Acton Institute Powerblog

Bonhoeffer Questions Justice

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I had the privilege of lecturing at last week’s Acton University on the topic of Lutheran Social Ethics. In preparing for that session, I was struck again at just how “Lutheran” Dietrich Bonhoeffer sounds every time I read him.

Here’s an example. Last week I asked, “Whither justice?” and noted some of Luther’s words on the subject. Here’s Bonhoeffer, from Life Together, virtually echoing Luther:

What does it matter if I suffer injustice? Would I not have deserved even more severe punishment from God if God had not treated me with mercy? Is not justice done to me even done to me a thousand times over even in injustice? Must it not be beneficial and conducive to humility for me to learn to bear such petty ills silently and patiently?

Jordan J. Ballor Jordan J. Ballor (Dr. theol., University of Zurich; Ph.D., Calvin Theological Seminary) is a senior research fellow and director of publishing at the Acton Institute for the Study of Religion & Liberty. He is also a postdoctoral researcher in theology and economics at the VU University Amsterdam as part of the "What Good Markets Are Good For" project. He is author of Get Your Hands Dirty: Essays on Christian Social Thought (and Action) (Wipf & Stock, 2013), Covenant, Causality, and Law: A Study in the Theology of Wolfgang Musculus (Vandenhoeck & Ruprecht, 2012) and Ecumenical Babel: Confusing Economic Ideology and the Church's Social Witness (Christian's Library Press, 2010), as well as editor of numerous works, including Abraham Kuyper Collected Works in Public Theology. Jordan is also associate director of the Junius Institute for Digital Reformation Research at Calvin Theological Seminary.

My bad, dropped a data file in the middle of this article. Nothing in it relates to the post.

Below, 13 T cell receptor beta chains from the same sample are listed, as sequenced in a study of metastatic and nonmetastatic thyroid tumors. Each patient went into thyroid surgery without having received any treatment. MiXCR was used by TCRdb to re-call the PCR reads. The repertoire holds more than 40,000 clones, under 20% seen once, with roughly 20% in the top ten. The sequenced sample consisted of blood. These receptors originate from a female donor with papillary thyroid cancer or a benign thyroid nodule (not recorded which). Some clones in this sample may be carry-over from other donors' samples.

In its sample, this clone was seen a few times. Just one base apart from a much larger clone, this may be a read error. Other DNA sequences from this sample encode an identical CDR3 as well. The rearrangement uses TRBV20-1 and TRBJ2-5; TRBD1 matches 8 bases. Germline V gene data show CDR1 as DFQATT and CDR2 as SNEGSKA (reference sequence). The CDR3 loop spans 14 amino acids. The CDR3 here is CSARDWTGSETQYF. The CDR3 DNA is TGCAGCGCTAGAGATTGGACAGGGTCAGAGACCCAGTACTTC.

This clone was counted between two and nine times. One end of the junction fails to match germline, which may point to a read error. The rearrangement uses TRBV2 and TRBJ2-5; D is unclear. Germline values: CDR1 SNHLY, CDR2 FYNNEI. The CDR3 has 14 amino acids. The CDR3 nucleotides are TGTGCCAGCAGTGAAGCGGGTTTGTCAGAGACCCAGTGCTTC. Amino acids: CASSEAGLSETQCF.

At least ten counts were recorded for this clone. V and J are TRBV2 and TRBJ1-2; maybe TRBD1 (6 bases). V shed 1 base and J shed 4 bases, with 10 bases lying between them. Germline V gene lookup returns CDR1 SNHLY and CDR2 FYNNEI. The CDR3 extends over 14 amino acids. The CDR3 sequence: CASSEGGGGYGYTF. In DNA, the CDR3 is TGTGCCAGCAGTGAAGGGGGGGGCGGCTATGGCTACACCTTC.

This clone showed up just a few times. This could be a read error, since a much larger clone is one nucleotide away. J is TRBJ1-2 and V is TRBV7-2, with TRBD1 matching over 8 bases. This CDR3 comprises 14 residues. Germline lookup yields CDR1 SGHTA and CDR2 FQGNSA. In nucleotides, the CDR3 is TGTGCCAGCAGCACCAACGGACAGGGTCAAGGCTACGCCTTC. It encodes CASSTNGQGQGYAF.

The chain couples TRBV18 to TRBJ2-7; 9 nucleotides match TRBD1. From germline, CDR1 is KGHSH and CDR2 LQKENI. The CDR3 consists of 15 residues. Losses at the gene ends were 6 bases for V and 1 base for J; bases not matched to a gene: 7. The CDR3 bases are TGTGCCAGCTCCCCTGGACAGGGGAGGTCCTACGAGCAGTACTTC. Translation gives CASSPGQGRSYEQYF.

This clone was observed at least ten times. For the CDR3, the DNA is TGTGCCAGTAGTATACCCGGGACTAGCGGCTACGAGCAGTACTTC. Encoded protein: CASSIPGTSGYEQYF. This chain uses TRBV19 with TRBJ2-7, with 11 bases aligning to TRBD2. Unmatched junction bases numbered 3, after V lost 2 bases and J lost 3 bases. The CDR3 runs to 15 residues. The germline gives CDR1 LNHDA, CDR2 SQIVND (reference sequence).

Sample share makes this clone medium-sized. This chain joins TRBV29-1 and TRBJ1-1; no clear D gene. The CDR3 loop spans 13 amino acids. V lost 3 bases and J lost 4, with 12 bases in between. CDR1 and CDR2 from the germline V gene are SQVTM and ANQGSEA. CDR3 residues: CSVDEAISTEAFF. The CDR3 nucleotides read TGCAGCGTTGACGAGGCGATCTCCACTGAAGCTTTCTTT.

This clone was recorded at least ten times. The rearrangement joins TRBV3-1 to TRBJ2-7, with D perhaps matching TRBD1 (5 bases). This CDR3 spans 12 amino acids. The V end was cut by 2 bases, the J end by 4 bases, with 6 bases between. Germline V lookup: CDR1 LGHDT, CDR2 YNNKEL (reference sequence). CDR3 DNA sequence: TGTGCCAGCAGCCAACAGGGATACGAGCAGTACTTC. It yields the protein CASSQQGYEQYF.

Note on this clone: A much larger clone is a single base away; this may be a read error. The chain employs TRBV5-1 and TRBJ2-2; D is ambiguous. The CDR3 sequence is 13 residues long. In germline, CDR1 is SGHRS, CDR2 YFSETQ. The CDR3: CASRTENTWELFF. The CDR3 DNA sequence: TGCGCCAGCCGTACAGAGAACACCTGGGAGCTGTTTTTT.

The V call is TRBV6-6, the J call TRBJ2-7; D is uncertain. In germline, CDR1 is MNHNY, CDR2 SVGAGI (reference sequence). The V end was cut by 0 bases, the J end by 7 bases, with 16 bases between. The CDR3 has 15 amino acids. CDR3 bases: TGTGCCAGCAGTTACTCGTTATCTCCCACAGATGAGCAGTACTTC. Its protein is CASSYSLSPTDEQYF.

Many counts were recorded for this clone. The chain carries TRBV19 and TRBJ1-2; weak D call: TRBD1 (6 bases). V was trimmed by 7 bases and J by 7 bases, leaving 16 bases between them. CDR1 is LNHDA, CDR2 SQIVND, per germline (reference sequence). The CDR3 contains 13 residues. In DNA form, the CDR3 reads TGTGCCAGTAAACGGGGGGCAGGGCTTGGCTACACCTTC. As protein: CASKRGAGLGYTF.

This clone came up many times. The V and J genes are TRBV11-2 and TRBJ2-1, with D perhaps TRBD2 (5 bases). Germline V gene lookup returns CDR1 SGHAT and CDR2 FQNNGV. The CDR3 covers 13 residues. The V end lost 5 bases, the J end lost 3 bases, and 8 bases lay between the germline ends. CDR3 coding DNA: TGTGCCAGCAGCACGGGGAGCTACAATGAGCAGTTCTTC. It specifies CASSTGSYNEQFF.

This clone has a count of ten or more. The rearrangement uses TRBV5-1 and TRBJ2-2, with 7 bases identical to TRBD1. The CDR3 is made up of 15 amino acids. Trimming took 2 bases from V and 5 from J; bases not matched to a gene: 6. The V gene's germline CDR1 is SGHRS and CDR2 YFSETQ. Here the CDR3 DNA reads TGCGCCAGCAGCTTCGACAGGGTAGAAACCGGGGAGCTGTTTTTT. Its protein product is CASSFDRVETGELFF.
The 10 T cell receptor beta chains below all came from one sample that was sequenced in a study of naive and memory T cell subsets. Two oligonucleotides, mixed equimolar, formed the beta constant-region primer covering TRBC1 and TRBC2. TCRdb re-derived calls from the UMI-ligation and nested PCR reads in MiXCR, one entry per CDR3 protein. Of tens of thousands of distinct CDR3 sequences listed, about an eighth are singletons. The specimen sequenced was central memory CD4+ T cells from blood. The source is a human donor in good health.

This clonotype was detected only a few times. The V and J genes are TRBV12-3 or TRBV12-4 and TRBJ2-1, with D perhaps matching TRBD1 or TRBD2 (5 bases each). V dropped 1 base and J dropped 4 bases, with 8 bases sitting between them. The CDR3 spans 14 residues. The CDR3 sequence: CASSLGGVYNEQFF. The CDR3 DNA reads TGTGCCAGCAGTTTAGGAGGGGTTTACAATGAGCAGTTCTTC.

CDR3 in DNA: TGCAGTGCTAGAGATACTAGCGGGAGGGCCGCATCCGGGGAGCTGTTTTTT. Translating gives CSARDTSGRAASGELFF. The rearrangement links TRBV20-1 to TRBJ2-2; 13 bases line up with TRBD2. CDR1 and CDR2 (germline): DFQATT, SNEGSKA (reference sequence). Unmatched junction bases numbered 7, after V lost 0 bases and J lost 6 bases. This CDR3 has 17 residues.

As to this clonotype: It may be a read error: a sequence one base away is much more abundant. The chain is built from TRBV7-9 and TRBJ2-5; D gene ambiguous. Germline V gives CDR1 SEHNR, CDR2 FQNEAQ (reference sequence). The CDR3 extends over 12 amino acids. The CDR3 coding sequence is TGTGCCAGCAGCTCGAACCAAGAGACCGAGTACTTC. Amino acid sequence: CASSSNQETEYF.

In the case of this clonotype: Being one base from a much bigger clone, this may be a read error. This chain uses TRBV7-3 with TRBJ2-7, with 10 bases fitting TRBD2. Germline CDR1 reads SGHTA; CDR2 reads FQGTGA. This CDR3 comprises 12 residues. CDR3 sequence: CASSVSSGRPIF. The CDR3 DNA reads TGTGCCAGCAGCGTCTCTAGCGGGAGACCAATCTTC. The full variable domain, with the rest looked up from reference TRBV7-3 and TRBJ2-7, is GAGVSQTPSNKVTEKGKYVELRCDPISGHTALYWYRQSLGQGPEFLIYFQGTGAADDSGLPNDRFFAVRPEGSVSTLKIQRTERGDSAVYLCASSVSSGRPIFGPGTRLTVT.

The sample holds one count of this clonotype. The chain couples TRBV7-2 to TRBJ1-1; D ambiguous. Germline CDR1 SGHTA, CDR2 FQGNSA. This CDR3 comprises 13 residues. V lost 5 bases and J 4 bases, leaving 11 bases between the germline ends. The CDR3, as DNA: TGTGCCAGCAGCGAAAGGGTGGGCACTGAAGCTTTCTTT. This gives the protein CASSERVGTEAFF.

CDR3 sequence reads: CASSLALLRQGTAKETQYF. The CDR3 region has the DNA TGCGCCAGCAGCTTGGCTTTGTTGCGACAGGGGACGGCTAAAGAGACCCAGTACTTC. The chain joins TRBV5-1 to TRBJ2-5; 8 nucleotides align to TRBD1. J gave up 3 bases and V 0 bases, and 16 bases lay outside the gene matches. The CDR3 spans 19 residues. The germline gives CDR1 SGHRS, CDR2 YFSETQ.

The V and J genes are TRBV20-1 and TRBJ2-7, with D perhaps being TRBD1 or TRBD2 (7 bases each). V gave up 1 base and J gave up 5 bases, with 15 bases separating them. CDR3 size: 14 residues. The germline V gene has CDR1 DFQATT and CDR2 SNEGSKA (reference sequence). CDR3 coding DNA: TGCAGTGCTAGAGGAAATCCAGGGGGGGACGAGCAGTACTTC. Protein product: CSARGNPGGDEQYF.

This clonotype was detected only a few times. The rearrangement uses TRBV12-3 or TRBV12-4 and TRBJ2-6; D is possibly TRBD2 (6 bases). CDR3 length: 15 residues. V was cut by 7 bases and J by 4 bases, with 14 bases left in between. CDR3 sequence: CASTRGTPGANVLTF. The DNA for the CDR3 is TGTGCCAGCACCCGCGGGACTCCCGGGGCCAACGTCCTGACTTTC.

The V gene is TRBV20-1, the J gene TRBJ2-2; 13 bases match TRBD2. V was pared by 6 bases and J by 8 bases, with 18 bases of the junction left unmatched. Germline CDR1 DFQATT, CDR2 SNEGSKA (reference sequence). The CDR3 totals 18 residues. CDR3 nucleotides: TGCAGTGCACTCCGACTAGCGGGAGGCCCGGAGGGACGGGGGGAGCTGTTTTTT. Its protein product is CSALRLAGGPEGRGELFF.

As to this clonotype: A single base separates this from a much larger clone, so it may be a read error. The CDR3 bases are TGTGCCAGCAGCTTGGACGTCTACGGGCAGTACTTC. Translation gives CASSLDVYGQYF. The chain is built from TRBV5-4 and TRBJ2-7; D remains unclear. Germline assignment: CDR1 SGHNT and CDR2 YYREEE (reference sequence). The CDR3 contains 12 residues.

• Dieter

    Have you published anything about Bonhoeffer?

    • I have indeed. Here’s a list of some scholarly pieces directly related to him:

      ―”Bonhoeffer in America—A Review Essay,” Christian Scholar’s Review 37, no. 4 (Summer 2008): 465–82.
      ―”The Aryan Clause, the Confessing Church, and the Ecumenical Movement: Barth and Bonhoeffer on Natural Theology, 1933–1935,” Scottish Journal of Theology 59, no. 3
      (August 2006): 263–80.
      ―”Christ in Creation: Bonhoeffer’s Orders of Preservation and the Question of Natural Theology,” Journal of Religion 86, no. 1 (January 2006): 1–22.

      I’m also planning on taking up a book-length project in relation to Bonhoeffer’s ethics within the next year or so.